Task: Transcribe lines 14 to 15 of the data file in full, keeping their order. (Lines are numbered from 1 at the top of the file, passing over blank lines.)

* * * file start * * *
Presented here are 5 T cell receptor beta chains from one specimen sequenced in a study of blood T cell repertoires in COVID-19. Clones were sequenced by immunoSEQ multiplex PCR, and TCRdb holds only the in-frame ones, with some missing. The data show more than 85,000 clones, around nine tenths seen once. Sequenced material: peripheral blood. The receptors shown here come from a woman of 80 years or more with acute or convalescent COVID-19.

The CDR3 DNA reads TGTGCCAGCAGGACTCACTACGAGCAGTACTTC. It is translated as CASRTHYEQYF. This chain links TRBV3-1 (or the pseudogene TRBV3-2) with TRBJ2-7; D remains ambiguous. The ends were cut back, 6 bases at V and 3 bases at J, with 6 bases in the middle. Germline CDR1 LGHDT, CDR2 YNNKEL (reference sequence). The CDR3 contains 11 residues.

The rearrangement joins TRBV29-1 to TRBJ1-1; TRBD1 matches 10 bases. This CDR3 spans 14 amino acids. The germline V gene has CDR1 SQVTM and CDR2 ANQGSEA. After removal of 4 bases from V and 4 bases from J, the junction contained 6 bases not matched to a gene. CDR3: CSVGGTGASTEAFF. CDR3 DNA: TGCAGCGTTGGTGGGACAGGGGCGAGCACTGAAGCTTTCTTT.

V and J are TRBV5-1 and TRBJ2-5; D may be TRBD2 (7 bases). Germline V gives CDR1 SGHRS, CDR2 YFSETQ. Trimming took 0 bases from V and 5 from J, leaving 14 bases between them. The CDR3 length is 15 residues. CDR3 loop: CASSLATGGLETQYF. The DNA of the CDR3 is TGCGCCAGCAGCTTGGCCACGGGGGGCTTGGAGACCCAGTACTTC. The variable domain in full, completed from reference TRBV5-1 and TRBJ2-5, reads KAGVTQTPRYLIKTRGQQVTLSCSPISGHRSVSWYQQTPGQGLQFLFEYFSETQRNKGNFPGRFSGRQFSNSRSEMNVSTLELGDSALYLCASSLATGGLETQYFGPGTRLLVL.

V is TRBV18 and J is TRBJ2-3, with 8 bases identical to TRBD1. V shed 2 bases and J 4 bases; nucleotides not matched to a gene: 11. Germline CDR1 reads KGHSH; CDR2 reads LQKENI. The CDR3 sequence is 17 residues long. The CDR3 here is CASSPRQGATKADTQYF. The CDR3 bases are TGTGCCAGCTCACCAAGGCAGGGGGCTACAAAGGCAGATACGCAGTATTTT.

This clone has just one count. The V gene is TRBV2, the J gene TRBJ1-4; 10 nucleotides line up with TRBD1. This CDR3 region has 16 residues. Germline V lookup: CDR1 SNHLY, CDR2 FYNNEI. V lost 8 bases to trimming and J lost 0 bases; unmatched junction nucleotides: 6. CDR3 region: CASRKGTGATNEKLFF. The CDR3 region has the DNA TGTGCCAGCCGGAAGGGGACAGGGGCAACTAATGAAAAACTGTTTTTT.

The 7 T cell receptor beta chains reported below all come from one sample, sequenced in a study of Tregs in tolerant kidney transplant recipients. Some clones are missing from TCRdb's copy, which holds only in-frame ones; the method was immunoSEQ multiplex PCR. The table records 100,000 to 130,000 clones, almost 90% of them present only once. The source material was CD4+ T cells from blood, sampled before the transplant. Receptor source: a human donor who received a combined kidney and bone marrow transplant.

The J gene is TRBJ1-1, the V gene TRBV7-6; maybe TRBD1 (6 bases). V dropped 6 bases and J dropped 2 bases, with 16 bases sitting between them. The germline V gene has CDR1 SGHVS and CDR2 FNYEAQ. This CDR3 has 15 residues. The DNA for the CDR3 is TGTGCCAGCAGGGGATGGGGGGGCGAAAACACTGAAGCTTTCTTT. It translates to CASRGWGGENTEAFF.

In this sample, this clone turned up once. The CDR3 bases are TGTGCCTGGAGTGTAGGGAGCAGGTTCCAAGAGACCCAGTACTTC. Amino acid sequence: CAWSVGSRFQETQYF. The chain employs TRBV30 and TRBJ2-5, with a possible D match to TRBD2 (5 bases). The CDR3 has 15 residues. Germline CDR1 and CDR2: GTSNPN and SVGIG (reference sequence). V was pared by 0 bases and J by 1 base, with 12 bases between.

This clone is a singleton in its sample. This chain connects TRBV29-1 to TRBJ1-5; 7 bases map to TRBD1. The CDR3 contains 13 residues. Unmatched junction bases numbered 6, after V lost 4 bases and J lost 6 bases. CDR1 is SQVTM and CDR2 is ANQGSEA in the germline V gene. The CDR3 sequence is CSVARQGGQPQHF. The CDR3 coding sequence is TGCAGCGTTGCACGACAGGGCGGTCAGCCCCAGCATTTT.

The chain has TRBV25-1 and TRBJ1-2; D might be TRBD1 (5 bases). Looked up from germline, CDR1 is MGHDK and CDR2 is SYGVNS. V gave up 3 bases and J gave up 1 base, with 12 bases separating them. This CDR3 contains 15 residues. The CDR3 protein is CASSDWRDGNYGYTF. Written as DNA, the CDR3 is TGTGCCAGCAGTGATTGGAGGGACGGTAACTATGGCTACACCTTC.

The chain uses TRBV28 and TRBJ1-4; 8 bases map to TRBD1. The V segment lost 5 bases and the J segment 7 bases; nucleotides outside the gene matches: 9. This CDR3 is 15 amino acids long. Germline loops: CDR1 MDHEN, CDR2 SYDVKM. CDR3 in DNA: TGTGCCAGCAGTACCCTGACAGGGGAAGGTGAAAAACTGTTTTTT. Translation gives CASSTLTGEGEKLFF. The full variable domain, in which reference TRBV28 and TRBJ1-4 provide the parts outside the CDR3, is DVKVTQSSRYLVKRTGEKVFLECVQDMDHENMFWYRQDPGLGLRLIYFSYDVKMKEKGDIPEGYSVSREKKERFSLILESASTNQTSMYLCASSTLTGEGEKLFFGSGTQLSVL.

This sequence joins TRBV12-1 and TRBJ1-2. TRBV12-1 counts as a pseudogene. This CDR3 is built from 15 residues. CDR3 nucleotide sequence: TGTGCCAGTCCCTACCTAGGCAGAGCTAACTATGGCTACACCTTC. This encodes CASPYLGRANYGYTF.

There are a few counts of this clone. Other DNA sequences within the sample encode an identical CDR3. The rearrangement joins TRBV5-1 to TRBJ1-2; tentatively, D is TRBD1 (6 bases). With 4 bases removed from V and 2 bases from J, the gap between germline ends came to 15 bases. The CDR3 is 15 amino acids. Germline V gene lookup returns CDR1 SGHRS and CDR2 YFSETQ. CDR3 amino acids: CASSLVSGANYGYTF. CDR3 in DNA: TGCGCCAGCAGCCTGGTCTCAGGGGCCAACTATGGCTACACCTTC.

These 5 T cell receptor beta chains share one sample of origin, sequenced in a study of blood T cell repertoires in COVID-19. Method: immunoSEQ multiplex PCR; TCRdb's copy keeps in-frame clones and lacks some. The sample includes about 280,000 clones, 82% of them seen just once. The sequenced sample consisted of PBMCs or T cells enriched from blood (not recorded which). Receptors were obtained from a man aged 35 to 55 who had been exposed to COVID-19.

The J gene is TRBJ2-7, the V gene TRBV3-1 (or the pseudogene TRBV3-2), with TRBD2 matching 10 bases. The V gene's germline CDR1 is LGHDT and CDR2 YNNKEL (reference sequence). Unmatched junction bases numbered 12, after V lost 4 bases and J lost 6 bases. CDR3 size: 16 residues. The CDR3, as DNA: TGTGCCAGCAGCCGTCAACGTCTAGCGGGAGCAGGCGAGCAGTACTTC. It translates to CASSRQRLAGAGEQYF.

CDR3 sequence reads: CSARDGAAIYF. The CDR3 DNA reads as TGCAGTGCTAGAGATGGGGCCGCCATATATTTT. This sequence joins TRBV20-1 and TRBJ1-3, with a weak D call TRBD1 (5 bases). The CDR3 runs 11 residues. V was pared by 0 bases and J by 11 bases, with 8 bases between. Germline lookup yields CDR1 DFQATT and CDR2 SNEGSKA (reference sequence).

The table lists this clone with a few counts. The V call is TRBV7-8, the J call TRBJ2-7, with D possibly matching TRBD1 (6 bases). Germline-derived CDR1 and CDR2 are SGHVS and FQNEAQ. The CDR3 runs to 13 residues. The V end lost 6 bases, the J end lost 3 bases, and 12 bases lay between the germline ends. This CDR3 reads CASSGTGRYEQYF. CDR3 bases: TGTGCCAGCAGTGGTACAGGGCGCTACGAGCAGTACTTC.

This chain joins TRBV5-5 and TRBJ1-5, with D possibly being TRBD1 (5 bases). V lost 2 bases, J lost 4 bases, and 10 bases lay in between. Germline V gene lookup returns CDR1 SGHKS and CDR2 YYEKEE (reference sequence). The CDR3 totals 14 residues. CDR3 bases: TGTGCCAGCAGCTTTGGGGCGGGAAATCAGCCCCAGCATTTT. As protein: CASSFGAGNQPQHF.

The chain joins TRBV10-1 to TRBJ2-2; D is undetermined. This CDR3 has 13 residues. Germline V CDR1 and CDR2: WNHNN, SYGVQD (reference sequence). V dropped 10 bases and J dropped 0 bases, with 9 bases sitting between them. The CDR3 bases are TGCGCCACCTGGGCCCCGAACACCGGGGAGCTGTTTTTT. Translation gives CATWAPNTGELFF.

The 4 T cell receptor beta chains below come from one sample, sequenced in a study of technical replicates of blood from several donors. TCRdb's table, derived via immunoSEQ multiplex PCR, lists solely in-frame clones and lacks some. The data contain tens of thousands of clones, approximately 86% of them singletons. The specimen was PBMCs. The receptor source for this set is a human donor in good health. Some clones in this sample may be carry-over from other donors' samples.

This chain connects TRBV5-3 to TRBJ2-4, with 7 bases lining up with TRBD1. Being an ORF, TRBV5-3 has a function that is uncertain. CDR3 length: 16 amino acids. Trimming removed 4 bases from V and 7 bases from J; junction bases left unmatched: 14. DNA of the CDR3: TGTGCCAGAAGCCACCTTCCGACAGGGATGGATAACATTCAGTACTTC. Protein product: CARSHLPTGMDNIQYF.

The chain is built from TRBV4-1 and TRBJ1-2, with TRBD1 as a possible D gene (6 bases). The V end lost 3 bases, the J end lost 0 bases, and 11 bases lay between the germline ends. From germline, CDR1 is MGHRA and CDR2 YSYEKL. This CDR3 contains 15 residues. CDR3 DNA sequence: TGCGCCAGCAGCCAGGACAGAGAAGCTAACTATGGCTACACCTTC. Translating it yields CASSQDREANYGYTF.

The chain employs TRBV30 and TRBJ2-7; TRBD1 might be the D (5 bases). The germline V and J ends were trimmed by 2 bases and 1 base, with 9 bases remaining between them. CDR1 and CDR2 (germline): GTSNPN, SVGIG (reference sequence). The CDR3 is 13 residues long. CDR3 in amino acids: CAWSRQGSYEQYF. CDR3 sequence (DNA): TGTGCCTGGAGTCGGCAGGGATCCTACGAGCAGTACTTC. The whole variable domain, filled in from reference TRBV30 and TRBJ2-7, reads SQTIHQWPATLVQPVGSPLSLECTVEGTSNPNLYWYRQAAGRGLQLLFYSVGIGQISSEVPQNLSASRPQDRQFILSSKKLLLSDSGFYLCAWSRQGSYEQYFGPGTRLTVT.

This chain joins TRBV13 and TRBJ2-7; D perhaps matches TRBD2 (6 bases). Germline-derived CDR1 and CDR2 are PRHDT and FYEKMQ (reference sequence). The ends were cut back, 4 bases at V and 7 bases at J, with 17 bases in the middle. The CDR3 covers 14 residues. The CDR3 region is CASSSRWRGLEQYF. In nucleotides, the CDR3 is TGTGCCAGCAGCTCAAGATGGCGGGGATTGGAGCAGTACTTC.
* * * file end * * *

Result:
There are a few counts of this clone. Other DNA sequences within the sample encode an identical CDR3. The rearrangement joins TRBV5-1 to TRBJ1-2; tentatively, D is TRBD1 (6 bases). With 4 bases removed from V and 2 bases from J, the gap between germline ends came to 15 bases. The CDR3 is 15 amino acids. Germline V gene lookup returns CDR1 SGHRS and CDR2 YFSETQ. CDR3 amino acids: CASSLVSGANYGYTF. CDR3 in DNA: TGCGCCAGCAGCCTGGTCTCAGGGGCCAACTATGGCTACACCTTC.

These 5 T cell receptor beta chains share one sample of origin, sequenced in a study of blood T cell repertoires in COVID-19. Method: immunoSEQ multiplex PCR; TCRdb's copy keeps in-frame clones and lacks some. The sample includes about 280,000 clones, 82% of them seen just once. The sequenced sample consisted of PBMCs or T cells enriched from blood (not recorded which). Receptors were obtained from a man aged 35 to 55 who had been exposed to COVID-19.